Coca-Cola on North America: ‘It’s a big business, with big opportunity’

By Rachel Arthur

- Last updated on GMT


Related tags North america United states Coca-cola

Building strong brands and creating customer value will help Coca-Cola continue to build on its success in its flagship North American market, says incoming president for Coca-Cola North America, Jim Dinkins.

Coca-Cola’s Venturing and Emerging Brands (VEB) unit will be an important part of this strategy, as it seeks to identify and nurture small, trendy brands with big, billion-dollar potential.  

Building capabilities to maintain and repeat results is a third pillar for the company’s North American strategy.

‘Something that might be new to you is how much growth opportunity there is in North America’

Coca-Cola’s flagship North American market features some 360+ million consumers, with an industry retail value of $210bn. In its FY2016 it grew 4%, outperforming total retail value growth for both the non-alcoholic RTD beverages industry and US consumer packaged goods companies.

Sparkling drinks still make up the majority of the portfolio – taking a share of 57% - but other drinks are important too. Hydration accounts for 13%; juice, dairy and plant beverages account for 14%; tea and coffee at 9%, and energy at 8%. Coca-Cola enjoys a number one position in many of those categories, said Dinkins.

Speaking at Coca-Cola’s investor day this month, Dinkins – who will take the reigns as Coca-Cola North American president in January – said that, although considered a developed market, there is still plenty of opportunity in North America.

“Something that might be new to you is how much growth opportunity there is in North America,” ​he said.

“There’s over $30bn of growth over the next three years. And in that, $20bn of that growth is going to come from categories where we have a 25% or less share, and there will be over $7bn of growth in categories where we have a leading share.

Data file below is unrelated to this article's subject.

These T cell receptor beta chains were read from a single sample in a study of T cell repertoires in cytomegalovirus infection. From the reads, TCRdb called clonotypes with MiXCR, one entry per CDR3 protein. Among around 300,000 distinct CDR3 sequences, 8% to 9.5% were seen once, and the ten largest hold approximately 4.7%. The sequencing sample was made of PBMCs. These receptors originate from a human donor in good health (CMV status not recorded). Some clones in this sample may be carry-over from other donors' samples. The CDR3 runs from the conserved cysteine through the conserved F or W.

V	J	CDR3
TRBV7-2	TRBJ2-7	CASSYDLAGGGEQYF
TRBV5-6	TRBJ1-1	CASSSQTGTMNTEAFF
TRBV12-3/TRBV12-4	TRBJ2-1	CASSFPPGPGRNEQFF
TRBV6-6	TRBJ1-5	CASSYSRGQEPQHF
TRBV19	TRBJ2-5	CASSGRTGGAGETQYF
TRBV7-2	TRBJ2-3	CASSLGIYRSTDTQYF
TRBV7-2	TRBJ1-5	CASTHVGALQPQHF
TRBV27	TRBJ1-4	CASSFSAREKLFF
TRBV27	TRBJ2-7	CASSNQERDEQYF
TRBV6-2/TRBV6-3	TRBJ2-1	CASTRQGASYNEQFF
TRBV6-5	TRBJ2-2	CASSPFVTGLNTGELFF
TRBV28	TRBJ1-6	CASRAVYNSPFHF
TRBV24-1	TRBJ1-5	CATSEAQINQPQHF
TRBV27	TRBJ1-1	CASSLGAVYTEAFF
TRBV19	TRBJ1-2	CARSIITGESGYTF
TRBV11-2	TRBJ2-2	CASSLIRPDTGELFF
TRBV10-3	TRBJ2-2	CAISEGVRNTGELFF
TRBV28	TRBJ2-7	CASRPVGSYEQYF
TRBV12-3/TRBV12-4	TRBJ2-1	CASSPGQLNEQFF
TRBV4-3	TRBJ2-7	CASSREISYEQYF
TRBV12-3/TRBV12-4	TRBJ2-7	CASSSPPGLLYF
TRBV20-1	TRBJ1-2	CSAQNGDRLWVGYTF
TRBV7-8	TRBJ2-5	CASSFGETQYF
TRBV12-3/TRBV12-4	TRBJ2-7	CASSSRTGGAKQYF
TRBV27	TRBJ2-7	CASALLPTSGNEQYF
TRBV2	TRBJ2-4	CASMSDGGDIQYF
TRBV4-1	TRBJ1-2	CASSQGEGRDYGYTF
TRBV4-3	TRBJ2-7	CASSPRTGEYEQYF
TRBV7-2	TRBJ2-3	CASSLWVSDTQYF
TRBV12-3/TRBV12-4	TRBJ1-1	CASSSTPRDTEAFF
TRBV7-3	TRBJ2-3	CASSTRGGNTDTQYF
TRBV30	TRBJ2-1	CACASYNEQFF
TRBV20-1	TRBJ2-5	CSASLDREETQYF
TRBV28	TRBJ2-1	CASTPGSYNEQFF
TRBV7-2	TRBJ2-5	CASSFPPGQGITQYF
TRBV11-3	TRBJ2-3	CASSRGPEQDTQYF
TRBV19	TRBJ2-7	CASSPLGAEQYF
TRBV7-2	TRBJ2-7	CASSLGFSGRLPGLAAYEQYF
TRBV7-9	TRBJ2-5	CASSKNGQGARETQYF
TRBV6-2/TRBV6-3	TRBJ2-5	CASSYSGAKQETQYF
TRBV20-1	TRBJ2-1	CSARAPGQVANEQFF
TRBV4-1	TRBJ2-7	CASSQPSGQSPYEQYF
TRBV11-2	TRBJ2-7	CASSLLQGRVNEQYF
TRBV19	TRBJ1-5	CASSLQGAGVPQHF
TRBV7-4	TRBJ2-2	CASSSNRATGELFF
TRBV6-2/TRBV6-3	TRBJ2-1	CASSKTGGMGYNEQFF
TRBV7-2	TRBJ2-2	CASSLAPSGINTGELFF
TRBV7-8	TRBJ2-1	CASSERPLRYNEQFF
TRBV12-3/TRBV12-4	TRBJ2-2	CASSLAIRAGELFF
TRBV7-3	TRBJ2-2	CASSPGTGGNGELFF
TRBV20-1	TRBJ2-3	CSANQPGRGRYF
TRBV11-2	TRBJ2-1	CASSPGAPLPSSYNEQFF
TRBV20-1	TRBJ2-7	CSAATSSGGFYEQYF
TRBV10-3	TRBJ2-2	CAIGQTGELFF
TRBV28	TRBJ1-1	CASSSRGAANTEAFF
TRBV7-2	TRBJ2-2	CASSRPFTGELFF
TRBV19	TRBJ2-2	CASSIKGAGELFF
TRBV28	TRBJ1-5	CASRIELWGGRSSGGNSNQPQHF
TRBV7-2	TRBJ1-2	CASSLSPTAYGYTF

“So, I feel like coming into this role - although I've worked in North America for 25 years - that North America is a big market with big opportunity.”

North America’s beverage industry retail value growth for 2017-2020 predicts a 3% CAGR resulting in $30bn worth of growth: something that promises “a compelling growth opportunity across all category clusters, including sparkling,”​ says Dinkins.

The most promising category to watch is tea and coffee, with a projected 5-6% CAGR resulting in a growth of $8bn.

Hydration follows with a 4-5% CAGR resulting in $7bn growth, while the juice, dairy and plant category can expect to enjoy a 2-3% CAGR.

Sparkling soft drinks will still see growth but at a slower rate to other categories – around 1-2% CAGR.

Dinkins sets out three pillars for Coca-Cola in North America: building strong brands; creating customer value; and building capabilities to sustain and repeat results.

Dinkins says that Coca-Cola will continue to use its growth model for North America: such as focusing on three advantage routes to market: a strong food service business, a DSD business with bottlers, and one of the largest warehouse chilled businesses in the US.

The next billion dollar brand

Coca-Cola’s Venturing and Emerging Brands (VEB) unit has been key in identifying small brands with big potential: Honest Tea, Zico, fairlife and Suja are all brands that the unit works with.

The unit looks at how the beverage will evolve in 5-10 years’ time – and the brands that will thrive in this new environment.

Dinkins takes fairlife, the ultra-filtered milk brand that has around 50% more natural protein than ordinary milk, as a good example of a brand ‘with real edge’.

“We were able to find fairlife and see that edge that it had,”​ explains Dinkins.

“The edge really fell in three areas. One is that one of the founders was a veterinarian, and that veterinarian believed there was a better way to run a dairy farm.

“The second was a patented filtration system where we could actually take the best parts of milk and provide them to the consumer.

“The third was state-of-the-art manufacturing to make sure we could get to market quickly with these brands, and the fourth was leveraging the model in the marketplace that [we have with our] Coca-Cola brands.”

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